Libyan Forces Free Five Foreign ISIS Hostages in Sirte

Libya's Sirte
Members of the forces loyal to Libya's U.N.-backed Government of National Accord (GNA) are seen in the coastal city of Sirte, east of the capital Tripoli, during their military operation to clear ISIS from the city, on October 14. The forces rescued five foreign hostages from the city, according to the U.S. envoy to the country. Mahmud Turkia/AFP/Getty

Libyan pro-government forces have rescued five foreign nationals that the Islamic State militant group (ISIS) was holding captive in the coastal city of Sirte as the battle for the city continues.

ISIS took over the political hub of Libya under Colonel Muammar Qaddafi in June 2015, capitalizing on instability in the country after Qaddafi's ousting at the height of the Arab Spring in October 2011.

Two of the hostages were Turkish nationals, two from India and one from Bangladesh, Rida Issa, spokesman for the pro-government forces battling ISIS in the city, told Reuters. It remains unclear when ISIS kidnapped the hostages or how Libyan forces secured their release.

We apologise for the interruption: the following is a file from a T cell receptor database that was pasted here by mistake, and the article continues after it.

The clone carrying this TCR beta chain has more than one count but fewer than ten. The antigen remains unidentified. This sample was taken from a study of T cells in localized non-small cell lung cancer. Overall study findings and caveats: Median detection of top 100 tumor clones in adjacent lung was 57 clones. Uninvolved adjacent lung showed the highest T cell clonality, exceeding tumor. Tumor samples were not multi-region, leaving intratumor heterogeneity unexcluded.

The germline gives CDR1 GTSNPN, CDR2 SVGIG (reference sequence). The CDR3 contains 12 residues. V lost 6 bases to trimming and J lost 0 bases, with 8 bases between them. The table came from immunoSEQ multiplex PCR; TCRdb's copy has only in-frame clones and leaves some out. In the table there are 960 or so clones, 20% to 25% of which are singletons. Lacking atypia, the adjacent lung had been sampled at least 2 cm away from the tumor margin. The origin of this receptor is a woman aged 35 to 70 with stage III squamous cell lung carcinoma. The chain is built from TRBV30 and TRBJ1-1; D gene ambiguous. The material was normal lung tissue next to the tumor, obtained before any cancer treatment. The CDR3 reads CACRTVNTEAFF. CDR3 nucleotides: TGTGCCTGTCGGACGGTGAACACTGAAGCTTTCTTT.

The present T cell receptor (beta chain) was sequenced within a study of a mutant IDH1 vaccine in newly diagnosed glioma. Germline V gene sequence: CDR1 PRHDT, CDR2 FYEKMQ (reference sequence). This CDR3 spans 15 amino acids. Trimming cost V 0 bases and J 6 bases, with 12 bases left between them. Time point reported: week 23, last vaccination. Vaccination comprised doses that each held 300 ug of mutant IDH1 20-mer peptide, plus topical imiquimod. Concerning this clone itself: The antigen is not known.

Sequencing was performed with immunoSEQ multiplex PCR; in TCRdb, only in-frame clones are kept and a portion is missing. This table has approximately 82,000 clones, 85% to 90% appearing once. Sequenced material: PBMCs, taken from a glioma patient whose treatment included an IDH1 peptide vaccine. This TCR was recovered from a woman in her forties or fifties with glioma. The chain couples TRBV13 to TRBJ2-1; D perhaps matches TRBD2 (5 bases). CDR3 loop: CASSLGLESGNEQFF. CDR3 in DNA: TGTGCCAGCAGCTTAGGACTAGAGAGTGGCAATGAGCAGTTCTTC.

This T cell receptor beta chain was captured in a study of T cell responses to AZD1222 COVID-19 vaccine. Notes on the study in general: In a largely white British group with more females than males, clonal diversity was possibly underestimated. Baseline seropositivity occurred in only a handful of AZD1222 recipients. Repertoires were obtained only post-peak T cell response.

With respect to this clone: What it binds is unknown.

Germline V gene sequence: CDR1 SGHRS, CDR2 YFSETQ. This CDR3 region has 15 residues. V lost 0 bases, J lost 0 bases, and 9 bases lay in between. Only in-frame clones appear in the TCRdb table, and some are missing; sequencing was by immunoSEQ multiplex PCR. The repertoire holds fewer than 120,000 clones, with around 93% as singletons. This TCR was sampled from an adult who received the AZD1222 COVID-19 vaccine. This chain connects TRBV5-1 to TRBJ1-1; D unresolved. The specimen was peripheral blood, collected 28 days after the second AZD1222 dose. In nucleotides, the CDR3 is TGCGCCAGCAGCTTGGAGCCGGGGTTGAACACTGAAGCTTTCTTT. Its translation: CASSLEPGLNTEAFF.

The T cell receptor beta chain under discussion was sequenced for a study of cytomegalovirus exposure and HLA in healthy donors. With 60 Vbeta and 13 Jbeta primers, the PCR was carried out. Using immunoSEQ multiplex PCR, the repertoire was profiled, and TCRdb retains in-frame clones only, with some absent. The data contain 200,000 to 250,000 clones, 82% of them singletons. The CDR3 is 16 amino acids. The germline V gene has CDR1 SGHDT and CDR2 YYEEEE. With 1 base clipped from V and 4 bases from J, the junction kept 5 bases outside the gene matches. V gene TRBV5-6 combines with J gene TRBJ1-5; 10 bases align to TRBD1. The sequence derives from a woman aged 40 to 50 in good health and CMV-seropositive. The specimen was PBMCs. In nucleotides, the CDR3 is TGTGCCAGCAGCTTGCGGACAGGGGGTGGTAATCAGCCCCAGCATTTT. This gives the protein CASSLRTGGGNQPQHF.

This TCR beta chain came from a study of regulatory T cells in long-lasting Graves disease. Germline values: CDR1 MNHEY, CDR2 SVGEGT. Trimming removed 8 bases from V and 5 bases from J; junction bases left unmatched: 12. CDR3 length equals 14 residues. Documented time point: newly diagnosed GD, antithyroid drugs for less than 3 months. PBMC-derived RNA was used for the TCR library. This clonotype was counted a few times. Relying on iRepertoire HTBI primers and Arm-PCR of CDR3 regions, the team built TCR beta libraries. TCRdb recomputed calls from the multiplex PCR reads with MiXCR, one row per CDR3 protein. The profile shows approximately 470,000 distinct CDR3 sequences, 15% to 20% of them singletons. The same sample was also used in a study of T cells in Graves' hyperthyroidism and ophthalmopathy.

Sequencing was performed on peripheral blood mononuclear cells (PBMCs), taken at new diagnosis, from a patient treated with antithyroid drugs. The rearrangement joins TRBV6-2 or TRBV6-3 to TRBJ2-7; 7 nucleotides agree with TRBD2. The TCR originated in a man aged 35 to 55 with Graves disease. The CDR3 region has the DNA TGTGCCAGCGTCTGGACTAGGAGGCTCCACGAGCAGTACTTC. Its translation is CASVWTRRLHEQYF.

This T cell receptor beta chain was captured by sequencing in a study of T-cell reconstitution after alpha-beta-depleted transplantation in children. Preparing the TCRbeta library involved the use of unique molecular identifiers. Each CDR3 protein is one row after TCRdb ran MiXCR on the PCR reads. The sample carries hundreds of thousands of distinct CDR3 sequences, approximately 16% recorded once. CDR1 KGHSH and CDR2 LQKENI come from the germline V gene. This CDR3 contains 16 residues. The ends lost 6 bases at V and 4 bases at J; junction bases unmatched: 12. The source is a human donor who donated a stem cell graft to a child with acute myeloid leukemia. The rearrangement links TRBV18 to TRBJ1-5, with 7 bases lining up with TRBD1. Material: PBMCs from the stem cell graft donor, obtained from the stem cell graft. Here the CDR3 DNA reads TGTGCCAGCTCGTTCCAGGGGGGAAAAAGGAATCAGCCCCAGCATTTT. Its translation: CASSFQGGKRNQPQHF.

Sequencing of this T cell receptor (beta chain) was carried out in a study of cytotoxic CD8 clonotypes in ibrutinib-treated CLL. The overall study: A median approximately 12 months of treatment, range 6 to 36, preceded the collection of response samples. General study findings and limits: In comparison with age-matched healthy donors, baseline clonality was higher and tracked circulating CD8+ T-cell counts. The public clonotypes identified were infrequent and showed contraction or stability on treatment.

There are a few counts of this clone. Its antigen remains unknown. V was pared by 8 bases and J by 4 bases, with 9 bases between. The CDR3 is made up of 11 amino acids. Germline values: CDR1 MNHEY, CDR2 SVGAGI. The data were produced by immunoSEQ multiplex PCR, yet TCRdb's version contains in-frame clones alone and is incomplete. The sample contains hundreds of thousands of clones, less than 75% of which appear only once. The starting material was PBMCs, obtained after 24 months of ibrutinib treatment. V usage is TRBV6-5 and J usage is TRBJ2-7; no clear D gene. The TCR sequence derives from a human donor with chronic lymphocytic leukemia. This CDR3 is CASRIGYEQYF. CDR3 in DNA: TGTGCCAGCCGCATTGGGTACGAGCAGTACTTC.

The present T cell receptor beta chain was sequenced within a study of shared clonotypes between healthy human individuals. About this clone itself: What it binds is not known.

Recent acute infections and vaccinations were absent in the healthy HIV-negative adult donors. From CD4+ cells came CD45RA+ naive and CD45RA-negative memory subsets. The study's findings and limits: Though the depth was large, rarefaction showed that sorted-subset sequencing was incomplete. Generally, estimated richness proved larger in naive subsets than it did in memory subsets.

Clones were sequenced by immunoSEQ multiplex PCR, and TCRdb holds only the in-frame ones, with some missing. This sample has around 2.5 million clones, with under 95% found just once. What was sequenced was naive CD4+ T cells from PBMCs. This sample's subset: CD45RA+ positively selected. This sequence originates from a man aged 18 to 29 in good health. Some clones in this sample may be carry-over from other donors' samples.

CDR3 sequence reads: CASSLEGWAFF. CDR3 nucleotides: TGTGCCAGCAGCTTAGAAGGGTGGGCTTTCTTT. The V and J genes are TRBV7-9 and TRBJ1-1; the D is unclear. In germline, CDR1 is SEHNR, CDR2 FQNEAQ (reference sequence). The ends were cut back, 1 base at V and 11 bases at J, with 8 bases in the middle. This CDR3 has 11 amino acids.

"There was a desperate resistance by Daesh, but it was confronted by heavy weapons," Issa said, using an Arabic name for ISIS.

U.S. special envoy for Libya Jonathan Winer tweeted, using another acronym for ISIS: "Happy to hear report of Libya GNA-aligned forces freeing 5 foreign hostages from ISIL in Sirte, 2 from Turkey, 2 India and 1 Bangladesh."

The radical Islamist group imposed its brutal brand of Sharia law on the city's citizens, forcing many to flee from cruel punishments, such as lashings, beheadings and crucifixions.

But forces allied to the U.N.-backed government in Tripoli have assaulted Sirte for some six months, backed by U.S. airstrikes and special forces from the U.S., Britain and France since August.

While ISIS-held Iraqi and Syrian cities have been relatively quick to fall, the radical Islamists have put up a stubborn fight in Qaddafi's hometown. ISIS resistance has consisted of suicide bombers, booby traps and snipers, with one killing a Dutch photojournalist earlier this month.

But the group now controls just one area, 600 District, and pro-government forces are using heavy artillery and tanks to beat the group back.

Sirte is the only city that ISIS controls in Libya, the North African extension of the group's self-declared caliphate. Removing the city from the group's territorial arsenal would deny the group a hub for which its members in Iraq and Syria, also suffering heavy defeats, could no longer flee to.